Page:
Feather Man
Rhyll McMaster

A Literary Ventures Fund Title

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Boston Globe Pick of the week:

'Nancy Felton of Broadside Bookshop, in Northampton, recommends "Feather Man," by Rhyll McMaster (Marion Boyars): "In this beautifully written and disturbing Australian coming-of-age novel, McMaster tells the story of Sooky, who struggles to overcome her difficult childhood, the effects of which are powerfully portrayed as she moves from relationship to relationship and from Brisbane to London."'

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Judge's Report
'This is a powerful, original novel, wonderfully well written. As an account of a young woman’s survival of a dysfunctional childhood in Brisbane, the coming of age theme avoids all the usual cliches. The story of Sooky’s gradually emerging independence is told in prose that is rich, lyrical and assured, and the portrayals of the characters in all their fabulous monstrosity ring absolutely true. Sooky - flawed, self-doubting, difficult, sensitive, painfully honest and supremely talented is struggling to make sense of her life and establish her identity as a painter. In so accurately analysing the way Sooky uses her intelligence, wit and unconventional view of the world to fight herself out of the dark hole of her childhood, McMaster has created a fresh and original woman character who is at the heart of this brilliant, witty and disturbing novel.'

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Set in Brisbane during the stultifying 1950s, and moving to grubby London in the 1970s, Feather Man is about Sooky who, ignored and misunderstood by her parents, is encouraged to make herself scarce and visit Lionel, their elderly next door neighbour. After initially befriending Sooky, Lionel moves towards violation.

The early pages of Feather Man are full of beguiling though disturbing, shocking images of suburban life in Brisbane in the 1950s. Sooky is surrounded by objects and social rituals that have become, for some people, powerfully nostalgic emblems. The Thor washing machine thunders away. A kookaburra is perched on the oven door. Sooky's mother is often chained to the treadmill of her sewing machine.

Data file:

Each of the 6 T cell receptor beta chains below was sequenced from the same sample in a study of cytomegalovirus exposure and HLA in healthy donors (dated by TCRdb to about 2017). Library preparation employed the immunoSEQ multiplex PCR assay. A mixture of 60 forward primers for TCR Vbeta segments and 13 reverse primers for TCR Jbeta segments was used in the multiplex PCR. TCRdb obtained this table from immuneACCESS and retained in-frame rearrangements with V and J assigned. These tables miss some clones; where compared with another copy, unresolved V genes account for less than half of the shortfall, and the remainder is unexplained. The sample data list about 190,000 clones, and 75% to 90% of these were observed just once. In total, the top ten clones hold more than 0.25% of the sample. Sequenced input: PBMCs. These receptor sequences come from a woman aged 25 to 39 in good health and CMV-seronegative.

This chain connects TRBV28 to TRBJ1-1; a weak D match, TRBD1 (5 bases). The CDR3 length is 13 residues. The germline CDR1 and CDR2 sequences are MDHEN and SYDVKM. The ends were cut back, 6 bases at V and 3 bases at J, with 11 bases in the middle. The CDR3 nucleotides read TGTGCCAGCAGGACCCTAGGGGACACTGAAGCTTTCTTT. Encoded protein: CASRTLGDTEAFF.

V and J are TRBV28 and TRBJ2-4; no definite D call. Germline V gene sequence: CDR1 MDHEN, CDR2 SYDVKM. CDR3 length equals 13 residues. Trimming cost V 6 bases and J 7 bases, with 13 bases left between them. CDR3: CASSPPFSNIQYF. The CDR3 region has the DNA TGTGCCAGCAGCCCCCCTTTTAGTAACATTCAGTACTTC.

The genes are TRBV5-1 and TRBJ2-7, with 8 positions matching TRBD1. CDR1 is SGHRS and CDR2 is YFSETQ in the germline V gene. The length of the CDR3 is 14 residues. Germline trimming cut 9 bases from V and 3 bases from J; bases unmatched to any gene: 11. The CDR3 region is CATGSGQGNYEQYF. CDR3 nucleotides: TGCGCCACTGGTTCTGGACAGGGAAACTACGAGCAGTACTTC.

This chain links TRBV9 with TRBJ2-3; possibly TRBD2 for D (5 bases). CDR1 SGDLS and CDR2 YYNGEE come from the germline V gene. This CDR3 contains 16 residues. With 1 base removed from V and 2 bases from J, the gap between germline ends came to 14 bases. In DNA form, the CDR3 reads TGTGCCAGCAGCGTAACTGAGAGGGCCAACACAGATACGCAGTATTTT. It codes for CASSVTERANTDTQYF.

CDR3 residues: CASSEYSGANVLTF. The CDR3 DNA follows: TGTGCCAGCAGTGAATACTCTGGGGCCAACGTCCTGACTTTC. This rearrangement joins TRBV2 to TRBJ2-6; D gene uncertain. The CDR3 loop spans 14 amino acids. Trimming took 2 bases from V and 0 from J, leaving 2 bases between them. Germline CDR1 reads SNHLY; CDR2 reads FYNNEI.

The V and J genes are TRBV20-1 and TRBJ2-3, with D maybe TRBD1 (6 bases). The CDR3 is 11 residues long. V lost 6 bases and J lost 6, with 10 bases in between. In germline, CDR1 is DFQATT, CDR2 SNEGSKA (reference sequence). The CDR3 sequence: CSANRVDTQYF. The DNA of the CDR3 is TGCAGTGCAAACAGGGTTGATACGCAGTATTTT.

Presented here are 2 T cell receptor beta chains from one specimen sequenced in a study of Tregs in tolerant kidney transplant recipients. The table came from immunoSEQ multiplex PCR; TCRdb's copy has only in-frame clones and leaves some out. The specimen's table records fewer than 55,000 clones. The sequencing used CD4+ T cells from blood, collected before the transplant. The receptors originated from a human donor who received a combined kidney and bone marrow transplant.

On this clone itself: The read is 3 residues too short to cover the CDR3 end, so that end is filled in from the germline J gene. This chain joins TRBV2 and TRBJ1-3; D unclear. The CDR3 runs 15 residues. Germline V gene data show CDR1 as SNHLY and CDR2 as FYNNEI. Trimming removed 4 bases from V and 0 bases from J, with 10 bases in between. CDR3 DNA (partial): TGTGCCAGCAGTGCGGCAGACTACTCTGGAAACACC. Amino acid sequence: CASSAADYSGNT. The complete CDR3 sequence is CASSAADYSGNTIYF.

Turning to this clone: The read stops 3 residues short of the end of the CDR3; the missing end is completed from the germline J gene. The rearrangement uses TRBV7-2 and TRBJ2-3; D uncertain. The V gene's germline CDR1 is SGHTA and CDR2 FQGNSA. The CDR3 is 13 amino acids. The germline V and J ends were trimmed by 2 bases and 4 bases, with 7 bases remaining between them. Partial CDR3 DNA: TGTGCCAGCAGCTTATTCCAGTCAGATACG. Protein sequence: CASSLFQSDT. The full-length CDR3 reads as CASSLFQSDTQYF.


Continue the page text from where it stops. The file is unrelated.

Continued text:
This is, nevertheless, a dark world. The novel follows Sooky through four relationships with men, and her entry into the art world, but the truth is, she is never able to survive unless a relationship is providing the context, however bad it may be. This dark social comedy of manners reveals the fictions of the heart in an edgy and dangerous work of portraiture.

Rhyll McMaster, born 1947,  started writing poetry whilst a child. Washing the Money won the Victorian Premier’s Prize and the Grace Leven Prize. Her poems have been broadcast on national radio and television, in Australia, but Feather Man is her first novel.

'Feather Man is at once both unflinching and poetic. McMaster's unique perspective illuminates the hidden corners of the lives she portrays.' Catherine O'Flynn

'Rhyll McMaster's debut novel is simultaneously a portrait of an artist, an examination of the emotional alchemy from which art is born and a coming-of-age tale... The juxtaposition of mystery and harsh grit lends the book a compelling friction.' Helen Oyeyemi, New Statesman

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'Let me say first that Rhyll McMaster is an extraordinary writer. Her prose is dazzling, poetic and thought-provoking, and this is literary fiction at its best...I have likened Rhyll McMaster to Margaret Atwood. Atwood is brilliant, but in my view McMaster is even better...my money is on Feather Man making the Booker Prize longlist here.' Lisa Glass, Vulpes Libris

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'Rhyll McMaster has performed that great sleight of pen, 'the conjuring trick' as Hilary Mantel calls it, the one that allowed me to read Feather Man in a state of trusting belief in the fictional reality whilst emerging unscathed and a good deal wiser from this fine novel.' Dovegreyreader

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Original Paperback 312pp
ISBN: 978-0-7145-3148-9
Publication Date: March 2008
World English Rights

Cover Design: Alice Marwick